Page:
Throughout Europe and Asia, a growing number of countries are gearing up to ban sales of gas and diesel vehicles. They’re doing so to lower emissions, slow global warming, and–let’s face it–spur investment and consumerism on the green energy front.
Here in the U.S., our president and his anti-science EPA chief have been moving federal policies in precisely the opposite direction, but one state is trying to maintain America’s forward momentum in the Green Revolution. No surprises for guessing that that state is California:
The internal combustion engine’s days may be numbered in California, where officials are mulling whether a ban on sales of polluting autos is needed to achieve long-term targets for cleaner air.
Governor Jerry Brown has expressed an interest in barring the sale of vehicles powered by internal-combustion engines, Mary Nichols, chairman of the California Air Resources Board, said in an interview Friday at Bloomberg headquarters in New York. The earliest such a ban is at least a decade away, she said.
Brown, one of the most outspoken elected official in the U.S. about the need for policies to combat climate change, would be replicating similar moves by China, France and the U.K.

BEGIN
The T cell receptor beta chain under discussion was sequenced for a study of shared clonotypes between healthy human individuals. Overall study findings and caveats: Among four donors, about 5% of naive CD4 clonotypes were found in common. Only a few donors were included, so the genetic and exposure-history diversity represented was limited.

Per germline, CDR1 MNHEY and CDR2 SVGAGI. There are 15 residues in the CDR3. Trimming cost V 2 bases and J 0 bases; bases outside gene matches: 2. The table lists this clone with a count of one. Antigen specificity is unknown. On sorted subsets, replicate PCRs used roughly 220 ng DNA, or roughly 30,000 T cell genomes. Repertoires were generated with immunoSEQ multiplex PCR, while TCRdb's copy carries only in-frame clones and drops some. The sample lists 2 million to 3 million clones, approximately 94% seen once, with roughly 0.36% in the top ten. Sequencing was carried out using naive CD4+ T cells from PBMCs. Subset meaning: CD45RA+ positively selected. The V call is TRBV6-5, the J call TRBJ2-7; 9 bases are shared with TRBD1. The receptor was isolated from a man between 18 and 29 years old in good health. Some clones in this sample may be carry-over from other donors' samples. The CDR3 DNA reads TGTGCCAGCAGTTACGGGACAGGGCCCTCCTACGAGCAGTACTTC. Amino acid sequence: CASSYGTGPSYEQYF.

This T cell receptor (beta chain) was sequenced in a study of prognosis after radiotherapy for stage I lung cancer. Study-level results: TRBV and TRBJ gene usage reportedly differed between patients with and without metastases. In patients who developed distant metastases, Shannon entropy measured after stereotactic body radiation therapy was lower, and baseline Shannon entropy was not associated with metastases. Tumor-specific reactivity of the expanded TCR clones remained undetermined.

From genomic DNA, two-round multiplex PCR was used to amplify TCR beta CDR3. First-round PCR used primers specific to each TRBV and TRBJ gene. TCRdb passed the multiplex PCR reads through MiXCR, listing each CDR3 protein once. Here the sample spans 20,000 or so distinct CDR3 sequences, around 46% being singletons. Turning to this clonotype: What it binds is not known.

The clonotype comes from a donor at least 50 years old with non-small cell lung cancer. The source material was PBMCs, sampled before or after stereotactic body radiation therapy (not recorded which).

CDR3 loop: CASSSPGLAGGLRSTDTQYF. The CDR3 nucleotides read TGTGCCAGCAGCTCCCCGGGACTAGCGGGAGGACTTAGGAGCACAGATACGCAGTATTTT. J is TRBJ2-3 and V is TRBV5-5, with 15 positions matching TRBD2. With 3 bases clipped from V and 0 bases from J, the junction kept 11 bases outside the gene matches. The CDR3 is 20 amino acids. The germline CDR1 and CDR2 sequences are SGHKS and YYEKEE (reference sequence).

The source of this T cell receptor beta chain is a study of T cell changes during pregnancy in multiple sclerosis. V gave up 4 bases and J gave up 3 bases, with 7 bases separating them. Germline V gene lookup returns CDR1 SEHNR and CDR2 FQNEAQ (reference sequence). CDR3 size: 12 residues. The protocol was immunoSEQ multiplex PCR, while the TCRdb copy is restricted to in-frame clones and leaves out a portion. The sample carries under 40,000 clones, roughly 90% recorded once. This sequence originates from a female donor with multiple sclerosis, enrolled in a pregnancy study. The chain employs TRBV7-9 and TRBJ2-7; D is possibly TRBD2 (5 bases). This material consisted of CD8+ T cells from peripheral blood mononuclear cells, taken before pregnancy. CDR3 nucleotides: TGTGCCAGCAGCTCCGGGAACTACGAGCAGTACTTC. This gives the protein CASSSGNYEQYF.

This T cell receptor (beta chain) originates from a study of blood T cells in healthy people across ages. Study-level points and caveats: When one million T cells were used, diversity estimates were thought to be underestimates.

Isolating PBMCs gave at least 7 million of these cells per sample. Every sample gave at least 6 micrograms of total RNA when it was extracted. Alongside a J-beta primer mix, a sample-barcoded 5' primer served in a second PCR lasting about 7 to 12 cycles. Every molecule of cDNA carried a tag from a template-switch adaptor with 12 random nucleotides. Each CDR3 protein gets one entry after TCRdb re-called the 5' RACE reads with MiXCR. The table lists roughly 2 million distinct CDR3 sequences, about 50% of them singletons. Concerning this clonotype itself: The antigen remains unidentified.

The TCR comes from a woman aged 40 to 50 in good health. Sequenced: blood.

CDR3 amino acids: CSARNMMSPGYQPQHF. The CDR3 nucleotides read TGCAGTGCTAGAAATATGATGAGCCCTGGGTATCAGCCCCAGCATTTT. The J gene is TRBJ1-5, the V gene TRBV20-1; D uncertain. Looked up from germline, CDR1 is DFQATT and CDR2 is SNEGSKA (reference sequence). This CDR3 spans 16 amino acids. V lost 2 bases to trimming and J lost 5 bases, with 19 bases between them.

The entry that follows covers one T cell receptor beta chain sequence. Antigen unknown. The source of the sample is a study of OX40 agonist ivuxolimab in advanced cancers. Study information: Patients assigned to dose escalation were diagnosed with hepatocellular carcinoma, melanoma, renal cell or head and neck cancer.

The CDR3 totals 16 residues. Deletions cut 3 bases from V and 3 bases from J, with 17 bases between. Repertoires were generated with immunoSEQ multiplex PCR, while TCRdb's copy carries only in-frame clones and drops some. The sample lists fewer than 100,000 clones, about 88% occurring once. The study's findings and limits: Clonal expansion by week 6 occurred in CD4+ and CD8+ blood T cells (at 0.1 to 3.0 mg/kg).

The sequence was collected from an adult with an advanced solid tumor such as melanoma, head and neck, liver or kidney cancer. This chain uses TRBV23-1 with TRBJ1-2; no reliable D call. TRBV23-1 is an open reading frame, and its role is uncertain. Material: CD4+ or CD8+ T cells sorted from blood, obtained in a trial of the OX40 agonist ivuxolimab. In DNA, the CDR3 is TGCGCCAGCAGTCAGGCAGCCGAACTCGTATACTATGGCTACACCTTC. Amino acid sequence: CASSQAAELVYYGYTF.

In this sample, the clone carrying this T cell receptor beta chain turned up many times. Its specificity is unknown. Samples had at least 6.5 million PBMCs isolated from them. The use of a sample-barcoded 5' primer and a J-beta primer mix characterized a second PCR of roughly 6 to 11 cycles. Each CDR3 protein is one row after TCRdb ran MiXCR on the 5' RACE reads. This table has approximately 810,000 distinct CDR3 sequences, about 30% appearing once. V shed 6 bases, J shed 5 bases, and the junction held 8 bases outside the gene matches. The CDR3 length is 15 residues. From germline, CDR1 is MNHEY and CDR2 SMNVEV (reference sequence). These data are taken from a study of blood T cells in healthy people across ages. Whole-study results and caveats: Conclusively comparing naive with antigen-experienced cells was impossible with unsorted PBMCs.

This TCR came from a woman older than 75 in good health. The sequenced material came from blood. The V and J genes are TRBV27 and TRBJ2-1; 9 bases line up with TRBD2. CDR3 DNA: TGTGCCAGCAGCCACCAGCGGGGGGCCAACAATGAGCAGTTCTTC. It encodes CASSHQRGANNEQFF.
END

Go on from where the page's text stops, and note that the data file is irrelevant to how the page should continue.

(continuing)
What’s more, California wouldn’t have to seek approval from the EPA for such a plan:
California has the authority to write its own pollution rules, which dates back to the 1970 Clean Air Act. Those rules are underpinned by waivers granted by the Environmental Protection Agency.
Nichols said the state would likely take a different legal route to enable a possible ban rather than use an EPA waiver, since the Trump administration would be unlikely to approve one. For example, California could use vehicle registration rules or control the vehicles that can access state highways, she said.
“We certainly wouldn’t expect to get a waiver for that from EPA,” Nichols said. “I think we would be looking at using some of our other authorities to get to that result.”
Like China, Germany, Norway, France, and the U.K., California is in the very early stages of considering such a ban, but the target date range is roughly 2030 to 2040. Don’t be surprised if other states follow suit.